'As the sun rises, so does my acquaintance with the neighbourhood's avifauna,' says Kishore Singh.
Illustration: Uttam Ghosh/Rediff.com
If you wake early, as I often do, you get to see some extraordinary winged creatures that disappear as soon as the sun has skirted the horizon.
The ones that frequent our balcony are tiny with long beaks and midnight blue feathers that I am tempted to describe as humming birds.
They feed on blossoms on trees, but never on the silly sort of flowers my wife grows in pots.
Because they are rarely still, I haven't been able to take their pictures, though I did manage to photograph a tiny green bird with a black slash around the eyes that seemed to enjoy posing and wasn't the least bit nervous.
It was sitting on a fence against a backdrop of ficus leaves, so it's difficult to spot even in the picture, which is why I can tell my pre-dawn peregrinations are turning me into a naturalist.
As the sun rises, so does my acquaintance with the neighbourhood's avifauna.
Red-wattled lapwings set off alarm calls, screeching like streetfighters.
I tried to explain to my daughter that they were calling "Did you do it" on a rapid loop, to which she suggested I was suffering from a hangover.
She's either tone deaf or bereft of a romantic bone in the body.
At least the call of the koel -- or I might mean the brainfever bird -- is musical.
It can be excessive though, which might be why some people find it annoying.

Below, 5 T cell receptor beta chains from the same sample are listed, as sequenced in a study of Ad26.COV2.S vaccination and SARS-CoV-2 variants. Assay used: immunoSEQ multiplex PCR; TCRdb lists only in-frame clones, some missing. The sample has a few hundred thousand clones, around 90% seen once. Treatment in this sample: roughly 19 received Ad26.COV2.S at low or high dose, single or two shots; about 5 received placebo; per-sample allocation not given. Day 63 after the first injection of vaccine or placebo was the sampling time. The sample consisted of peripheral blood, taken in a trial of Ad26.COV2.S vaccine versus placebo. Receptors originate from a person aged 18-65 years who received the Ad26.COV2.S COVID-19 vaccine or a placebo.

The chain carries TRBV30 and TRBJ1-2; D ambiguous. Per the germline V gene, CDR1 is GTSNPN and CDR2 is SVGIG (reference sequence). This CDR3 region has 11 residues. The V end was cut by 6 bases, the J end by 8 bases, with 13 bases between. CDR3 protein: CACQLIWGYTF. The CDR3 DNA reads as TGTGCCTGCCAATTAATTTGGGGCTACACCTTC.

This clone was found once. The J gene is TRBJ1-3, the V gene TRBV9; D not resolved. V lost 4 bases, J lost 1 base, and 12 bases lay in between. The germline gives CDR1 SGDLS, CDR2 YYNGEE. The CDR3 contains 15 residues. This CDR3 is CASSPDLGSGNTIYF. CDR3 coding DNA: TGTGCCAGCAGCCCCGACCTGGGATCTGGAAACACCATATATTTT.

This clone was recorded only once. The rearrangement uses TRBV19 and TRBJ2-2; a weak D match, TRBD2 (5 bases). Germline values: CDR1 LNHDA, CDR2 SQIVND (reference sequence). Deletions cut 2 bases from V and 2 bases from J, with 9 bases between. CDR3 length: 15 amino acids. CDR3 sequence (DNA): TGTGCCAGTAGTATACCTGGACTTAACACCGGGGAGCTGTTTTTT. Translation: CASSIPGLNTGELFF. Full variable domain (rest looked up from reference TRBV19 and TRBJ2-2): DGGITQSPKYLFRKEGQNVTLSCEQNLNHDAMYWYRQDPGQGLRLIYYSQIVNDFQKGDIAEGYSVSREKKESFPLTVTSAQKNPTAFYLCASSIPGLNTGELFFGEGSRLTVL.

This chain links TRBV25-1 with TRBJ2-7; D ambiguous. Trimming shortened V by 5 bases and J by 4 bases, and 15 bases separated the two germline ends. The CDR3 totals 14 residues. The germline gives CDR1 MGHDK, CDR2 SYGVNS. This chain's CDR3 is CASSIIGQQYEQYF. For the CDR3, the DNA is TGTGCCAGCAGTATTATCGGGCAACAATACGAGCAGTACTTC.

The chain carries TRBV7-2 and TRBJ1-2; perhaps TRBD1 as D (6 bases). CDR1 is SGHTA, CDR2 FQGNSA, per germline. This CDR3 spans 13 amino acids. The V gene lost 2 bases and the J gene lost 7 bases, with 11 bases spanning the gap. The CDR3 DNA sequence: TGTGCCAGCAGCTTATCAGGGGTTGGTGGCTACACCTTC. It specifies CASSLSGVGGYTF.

The neighbour's house attracts a family of peacocks that strut and preen on the parapet, which annoys my wife because we only get monkeys who are prone to trashing her greenhouse.
Because of our proximity to the river, I can spot the occasional kingfisher, which I remember used to be more plentiful in my childhood.
The river is the reason for the number of eagles we see soaring in the air currents looking to spot any prey they can find in the fields.
My maali says he keeps the water level in the lily pool low so they don't make off with the koi carps, but I think he's just lazy and couldn't be bothered filling it as frequently as it keeps evaporating in the heat.
The pool attracts dragonflies, but these days it's bees you see staggering around drunk -- they seem partial to some of the creepers that bloom abundantly in the harsh sun.
There are other species of birds I can never tell because they're dowdy and, therefore, uninteresting.
A mousy one with a long tale often hangs around, but it's the return of the sparrows after an absence of several years that is particularly heartwarming as they peck on seeds, or insects, picking their way across the lawn.
My son's balcony, though, is infested by pigeons, some of whom roost on his air-conditioner, and their hygiene habits being disgusting, he must resort to having the gas refilled every few weeks.
What's turned me into a birdwatcher?
Well, dear reader, I wake early to go for a walk my son insists on imposing on me while he snoozes in bed.
My remedy has been to put on jogging tracks and shoes, throw some water on my clothes, and pretend to slump exhaustedly in a chair as I wait for the newspapers to be delivered -- while nature takes its course.